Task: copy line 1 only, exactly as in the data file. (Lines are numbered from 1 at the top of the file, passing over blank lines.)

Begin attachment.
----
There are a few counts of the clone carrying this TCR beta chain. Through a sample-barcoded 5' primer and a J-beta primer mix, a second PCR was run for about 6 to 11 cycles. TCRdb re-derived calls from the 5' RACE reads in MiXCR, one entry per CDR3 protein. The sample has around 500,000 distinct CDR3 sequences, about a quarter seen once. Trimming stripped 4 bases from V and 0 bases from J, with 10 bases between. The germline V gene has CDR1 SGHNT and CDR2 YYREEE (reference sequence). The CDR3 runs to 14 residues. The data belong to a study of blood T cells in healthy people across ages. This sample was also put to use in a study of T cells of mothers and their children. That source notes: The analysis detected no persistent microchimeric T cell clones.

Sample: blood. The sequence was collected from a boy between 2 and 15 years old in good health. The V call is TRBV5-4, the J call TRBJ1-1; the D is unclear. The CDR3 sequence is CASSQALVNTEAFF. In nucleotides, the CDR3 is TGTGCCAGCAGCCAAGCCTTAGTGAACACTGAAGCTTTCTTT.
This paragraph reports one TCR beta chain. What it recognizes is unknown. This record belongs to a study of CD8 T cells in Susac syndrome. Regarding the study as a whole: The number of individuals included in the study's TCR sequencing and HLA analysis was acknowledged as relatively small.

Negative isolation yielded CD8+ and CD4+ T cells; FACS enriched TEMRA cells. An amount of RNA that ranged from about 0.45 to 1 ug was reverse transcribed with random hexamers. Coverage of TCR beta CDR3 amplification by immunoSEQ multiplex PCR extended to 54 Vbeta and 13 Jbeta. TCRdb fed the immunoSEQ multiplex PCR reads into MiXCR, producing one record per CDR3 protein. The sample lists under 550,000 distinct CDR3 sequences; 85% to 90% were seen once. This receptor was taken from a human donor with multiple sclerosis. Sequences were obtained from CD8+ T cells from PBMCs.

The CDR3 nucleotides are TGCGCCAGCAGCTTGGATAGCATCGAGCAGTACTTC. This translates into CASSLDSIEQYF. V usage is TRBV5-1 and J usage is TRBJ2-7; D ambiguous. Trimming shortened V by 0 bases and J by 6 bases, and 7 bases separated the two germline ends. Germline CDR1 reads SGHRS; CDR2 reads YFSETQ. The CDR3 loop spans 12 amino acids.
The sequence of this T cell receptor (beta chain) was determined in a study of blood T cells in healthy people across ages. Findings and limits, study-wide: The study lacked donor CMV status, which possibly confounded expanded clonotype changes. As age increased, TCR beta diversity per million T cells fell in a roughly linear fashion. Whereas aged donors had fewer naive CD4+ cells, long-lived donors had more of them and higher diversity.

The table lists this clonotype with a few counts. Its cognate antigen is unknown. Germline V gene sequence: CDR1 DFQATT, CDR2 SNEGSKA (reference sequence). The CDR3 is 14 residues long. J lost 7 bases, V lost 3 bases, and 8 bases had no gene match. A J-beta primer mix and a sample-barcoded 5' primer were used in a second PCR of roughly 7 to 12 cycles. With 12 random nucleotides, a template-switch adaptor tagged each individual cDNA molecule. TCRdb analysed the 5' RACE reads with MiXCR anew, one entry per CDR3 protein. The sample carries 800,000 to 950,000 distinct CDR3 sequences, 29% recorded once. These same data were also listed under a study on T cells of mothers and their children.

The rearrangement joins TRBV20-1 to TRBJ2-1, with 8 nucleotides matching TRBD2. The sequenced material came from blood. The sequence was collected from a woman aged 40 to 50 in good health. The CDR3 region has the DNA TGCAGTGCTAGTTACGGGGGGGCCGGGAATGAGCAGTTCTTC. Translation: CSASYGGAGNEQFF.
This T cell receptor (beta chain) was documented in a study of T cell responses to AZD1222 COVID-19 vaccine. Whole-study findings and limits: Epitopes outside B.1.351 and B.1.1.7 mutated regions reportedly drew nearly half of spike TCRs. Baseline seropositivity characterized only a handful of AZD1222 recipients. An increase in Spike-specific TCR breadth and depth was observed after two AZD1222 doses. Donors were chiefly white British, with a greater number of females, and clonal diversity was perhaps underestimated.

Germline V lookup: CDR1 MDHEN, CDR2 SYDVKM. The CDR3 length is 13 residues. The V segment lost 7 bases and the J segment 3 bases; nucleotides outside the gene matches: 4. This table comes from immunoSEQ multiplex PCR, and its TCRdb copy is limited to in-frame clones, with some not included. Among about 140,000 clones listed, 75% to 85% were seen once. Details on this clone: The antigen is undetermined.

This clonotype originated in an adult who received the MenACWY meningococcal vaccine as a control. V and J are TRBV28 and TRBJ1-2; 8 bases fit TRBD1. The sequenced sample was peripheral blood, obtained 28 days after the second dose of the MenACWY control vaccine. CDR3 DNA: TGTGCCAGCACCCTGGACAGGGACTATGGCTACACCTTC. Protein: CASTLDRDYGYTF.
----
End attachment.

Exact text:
There are a few counts of the clone carrying this TCR beta chain. Through a sample-barcoded 5' primer and a J-beta primer mix, a second PCR was run for about 6 to 11 cycles. TCRdb re-derived calls from the 5' RACE reads in MiXCR, one entry per CDR3 protein. The sample has around 500,000 distinct CDR3 sequences, about a quarter seen once. Trimming stripped 4 bases from V and 0 bases from J, with 10 bases between. The germline V gene has CDR1 SGHNT and CDR2 YYREEE (reference sequence). The CDR3 runs to 14 residues. The data belong to a study of blood T cells in healthy people across ages. This sample was also put to use in a study of T cells of mothers and their children. That source notes: The analysis detected no persistent microchimeric T cell clones.